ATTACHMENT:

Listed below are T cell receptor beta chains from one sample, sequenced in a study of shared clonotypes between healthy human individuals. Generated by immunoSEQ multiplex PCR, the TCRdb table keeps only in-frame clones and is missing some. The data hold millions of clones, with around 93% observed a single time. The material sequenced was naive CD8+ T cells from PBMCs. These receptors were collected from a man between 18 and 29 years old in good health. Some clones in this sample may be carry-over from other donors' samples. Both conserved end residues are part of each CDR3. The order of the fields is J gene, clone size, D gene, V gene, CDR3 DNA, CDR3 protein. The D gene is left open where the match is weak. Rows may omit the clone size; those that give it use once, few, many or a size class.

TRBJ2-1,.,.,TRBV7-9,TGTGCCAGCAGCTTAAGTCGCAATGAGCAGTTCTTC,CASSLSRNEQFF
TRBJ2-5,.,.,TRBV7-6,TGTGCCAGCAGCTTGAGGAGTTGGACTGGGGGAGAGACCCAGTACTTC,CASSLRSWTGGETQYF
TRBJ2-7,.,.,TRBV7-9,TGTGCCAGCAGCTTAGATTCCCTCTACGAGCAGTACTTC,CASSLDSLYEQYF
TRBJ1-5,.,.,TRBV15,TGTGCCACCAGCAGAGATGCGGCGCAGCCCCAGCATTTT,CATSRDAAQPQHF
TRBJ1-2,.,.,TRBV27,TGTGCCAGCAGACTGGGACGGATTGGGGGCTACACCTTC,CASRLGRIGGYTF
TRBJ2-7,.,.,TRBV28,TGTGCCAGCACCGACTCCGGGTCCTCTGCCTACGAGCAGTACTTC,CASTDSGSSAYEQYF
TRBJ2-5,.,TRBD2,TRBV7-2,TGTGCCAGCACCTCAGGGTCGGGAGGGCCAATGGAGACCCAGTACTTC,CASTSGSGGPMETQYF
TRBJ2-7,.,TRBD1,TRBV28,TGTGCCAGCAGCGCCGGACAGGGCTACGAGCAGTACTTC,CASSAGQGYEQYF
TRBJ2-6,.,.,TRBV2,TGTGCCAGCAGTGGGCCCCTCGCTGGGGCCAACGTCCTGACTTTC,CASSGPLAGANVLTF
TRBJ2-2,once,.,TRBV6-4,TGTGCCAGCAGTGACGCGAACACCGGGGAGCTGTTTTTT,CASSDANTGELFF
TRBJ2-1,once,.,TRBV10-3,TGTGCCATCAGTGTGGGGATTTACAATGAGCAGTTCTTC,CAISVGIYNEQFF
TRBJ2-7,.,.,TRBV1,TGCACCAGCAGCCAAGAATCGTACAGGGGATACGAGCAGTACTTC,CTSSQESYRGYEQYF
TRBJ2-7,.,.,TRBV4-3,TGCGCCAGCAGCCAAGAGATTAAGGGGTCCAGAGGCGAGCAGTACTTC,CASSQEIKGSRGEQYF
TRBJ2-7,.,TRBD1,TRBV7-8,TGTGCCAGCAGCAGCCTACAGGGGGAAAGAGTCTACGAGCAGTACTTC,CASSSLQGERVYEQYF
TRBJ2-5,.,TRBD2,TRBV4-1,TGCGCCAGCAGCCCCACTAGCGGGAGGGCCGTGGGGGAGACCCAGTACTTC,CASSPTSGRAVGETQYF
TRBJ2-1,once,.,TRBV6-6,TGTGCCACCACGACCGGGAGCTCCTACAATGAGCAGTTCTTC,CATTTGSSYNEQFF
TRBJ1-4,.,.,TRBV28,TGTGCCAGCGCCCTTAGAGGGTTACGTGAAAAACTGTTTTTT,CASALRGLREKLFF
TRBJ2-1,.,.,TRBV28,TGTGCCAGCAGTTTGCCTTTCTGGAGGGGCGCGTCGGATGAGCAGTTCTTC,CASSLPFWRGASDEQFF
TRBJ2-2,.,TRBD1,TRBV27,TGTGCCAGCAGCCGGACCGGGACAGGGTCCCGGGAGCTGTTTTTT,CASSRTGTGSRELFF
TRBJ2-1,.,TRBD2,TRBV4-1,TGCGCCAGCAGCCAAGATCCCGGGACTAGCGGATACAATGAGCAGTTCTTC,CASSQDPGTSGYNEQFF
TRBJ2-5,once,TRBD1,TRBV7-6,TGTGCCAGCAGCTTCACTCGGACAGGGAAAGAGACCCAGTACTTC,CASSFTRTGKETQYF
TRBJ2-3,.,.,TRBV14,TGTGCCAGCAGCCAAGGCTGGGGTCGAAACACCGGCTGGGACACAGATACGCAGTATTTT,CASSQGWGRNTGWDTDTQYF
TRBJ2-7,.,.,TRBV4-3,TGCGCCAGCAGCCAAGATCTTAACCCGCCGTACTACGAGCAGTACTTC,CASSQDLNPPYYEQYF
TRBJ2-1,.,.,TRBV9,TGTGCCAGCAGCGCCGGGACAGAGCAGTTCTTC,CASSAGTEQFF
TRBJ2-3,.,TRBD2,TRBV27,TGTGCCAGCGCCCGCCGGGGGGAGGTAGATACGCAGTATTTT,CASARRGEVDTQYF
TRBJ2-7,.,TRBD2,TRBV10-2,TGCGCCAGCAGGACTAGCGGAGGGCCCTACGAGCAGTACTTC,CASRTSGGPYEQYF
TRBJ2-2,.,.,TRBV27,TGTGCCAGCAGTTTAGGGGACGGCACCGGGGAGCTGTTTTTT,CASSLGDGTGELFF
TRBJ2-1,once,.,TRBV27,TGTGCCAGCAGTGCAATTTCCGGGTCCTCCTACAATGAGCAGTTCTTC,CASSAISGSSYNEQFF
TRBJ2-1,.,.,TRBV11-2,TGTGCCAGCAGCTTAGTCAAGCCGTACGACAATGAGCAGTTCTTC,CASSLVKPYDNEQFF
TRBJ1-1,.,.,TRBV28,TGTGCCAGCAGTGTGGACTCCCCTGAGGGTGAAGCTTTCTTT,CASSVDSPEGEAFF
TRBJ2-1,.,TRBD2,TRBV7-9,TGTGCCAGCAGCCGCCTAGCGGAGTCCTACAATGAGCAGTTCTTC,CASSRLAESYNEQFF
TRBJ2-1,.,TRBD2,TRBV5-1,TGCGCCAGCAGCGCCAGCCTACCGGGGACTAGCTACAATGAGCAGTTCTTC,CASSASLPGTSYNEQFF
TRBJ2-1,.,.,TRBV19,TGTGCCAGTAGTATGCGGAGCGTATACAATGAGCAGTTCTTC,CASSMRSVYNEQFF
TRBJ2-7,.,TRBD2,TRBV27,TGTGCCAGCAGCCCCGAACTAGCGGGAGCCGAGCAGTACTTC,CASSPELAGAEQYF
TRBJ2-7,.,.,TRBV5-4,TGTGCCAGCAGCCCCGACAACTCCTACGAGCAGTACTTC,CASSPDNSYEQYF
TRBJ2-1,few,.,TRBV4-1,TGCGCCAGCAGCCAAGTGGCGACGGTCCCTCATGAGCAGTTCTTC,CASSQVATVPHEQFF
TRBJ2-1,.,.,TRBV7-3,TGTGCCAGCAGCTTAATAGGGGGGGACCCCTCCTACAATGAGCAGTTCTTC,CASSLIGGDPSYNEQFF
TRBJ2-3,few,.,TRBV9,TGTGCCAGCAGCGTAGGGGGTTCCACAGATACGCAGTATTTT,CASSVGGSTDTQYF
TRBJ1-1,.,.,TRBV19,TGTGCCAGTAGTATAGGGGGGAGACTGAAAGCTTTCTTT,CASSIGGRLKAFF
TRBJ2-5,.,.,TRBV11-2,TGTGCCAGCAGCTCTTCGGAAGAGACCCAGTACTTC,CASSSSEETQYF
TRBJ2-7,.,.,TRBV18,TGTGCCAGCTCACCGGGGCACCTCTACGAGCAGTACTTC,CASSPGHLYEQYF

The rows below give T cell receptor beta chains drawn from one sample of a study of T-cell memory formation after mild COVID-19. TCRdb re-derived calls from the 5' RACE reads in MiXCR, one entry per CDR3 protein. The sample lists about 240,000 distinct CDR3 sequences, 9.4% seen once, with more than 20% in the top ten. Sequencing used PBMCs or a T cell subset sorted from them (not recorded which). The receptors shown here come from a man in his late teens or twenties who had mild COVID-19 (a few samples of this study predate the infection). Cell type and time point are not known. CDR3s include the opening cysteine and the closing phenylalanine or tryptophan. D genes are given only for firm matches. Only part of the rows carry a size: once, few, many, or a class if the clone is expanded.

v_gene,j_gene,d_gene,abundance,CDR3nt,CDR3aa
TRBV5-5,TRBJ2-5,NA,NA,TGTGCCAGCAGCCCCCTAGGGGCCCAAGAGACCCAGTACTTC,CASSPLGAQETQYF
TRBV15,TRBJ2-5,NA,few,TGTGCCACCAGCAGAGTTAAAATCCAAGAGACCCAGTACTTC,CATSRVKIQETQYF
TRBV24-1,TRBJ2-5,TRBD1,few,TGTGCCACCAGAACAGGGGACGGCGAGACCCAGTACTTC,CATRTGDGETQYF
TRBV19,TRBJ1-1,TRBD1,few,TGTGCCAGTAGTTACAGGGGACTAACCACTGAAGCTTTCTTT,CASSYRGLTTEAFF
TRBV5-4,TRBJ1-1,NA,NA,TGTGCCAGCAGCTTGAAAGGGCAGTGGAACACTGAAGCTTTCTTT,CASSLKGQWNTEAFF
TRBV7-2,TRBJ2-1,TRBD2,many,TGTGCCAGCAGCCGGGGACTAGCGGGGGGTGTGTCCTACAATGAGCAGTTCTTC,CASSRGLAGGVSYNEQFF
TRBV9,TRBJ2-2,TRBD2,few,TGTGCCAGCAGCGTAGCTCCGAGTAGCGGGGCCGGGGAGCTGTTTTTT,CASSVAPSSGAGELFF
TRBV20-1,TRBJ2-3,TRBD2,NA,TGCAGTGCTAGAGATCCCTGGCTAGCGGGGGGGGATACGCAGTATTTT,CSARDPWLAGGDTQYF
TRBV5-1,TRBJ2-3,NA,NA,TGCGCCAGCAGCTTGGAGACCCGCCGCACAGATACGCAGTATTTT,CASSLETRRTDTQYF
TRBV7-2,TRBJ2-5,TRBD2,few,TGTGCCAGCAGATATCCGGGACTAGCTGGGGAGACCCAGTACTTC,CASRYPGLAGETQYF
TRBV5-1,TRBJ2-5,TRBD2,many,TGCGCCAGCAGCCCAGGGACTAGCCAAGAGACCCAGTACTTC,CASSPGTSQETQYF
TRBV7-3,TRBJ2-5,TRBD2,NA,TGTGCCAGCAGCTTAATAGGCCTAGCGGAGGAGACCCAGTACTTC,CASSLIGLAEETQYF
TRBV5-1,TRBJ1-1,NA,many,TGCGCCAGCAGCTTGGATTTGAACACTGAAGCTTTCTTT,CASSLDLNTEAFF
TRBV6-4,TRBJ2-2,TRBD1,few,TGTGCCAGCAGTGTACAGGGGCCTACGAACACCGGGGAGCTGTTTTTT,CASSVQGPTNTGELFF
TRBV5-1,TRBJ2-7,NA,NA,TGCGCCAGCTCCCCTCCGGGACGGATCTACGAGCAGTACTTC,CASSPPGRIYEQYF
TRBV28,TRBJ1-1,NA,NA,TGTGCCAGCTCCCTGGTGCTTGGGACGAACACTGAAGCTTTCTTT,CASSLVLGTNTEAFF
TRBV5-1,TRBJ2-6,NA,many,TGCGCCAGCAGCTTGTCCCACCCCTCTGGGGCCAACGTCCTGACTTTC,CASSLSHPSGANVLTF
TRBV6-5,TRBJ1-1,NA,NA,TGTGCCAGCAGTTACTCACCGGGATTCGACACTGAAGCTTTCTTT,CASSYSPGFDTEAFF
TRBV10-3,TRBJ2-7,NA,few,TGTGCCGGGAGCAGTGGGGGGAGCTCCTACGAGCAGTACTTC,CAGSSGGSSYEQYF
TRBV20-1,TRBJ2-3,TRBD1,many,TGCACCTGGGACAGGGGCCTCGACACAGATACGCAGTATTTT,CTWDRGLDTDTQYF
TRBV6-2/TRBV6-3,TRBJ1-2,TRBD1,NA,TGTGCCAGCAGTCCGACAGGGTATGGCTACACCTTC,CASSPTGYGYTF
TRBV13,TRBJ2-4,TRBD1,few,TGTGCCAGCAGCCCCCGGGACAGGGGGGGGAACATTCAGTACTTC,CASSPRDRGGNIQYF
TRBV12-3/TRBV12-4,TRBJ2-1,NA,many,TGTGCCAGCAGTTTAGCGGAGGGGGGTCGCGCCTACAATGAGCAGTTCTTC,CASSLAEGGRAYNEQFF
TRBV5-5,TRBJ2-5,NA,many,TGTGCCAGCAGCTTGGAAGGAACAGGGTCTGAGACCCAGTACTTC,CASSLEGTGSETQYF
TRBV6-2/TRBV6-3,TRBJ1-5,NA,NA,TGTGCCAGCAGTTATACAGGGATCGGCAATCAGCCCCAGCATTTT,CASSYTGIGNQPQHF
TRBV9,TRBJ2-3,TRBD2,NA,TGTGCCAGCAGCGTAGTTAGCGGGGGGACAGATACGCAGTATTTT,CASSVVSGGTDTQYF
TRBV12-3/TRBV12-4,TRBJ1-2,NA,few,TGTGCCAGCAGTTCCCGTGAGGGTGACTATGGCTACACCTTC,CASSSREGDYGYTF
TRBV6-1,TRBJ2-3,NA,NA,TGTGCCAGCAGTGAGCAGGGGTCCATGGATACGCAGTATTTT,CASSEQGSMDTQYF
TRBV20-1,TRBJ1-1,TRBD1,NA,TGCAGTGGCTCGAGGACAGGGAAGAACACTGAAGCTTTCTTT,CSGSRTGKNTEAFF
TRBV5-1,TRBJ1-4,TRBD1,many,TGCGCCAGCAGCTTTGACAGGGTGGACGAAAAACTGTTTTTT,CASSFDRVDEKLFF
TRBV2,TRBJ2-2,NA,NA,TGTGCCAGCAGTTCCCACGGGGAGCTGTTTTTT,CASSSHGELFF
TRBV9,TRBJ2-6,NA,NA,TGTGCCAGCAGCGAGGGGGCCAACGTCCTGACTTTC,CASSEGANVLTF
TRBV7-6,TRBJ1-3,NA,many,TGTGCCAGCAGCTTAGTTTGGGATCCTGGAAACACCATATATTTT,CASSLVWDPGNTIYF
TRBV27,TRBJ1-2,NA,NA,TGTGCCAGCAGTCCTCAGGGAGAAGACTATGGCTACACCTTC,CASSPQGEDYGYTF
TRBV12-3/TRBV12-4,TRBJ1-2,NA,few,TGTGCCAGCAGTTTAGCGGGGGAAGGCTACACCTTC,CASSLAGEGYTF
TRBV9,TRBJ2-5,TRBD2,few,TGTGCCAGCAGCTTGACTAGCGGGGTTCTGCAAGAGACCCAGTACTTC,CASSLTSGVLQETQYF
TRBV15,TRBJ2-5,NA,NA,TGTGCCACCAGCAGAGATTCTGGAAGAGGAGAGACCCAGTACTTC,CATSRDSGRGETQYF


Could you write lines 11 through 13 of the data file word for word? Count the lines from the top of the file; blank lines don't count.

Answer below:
TRBJ2-2,once,.,TRBV6-4,TGTGCCAGCAGTGACGCGAACACCGGGGAGCTGTTTTTT,CASSDANTGELFF
TRBJ2-1,once,.,TRBV10-3,TGTGCCATCAGTGTGGGGATTTACAATGAGCAGTTCTTC,CAISVGIYNEQFF
TRBJ2-7,.,.,TRBV1,TGCACCAGCAGCCAAGAATCGTACAGGGGATACGAGCAGTACTTC,CTSSQESYRGYEQYF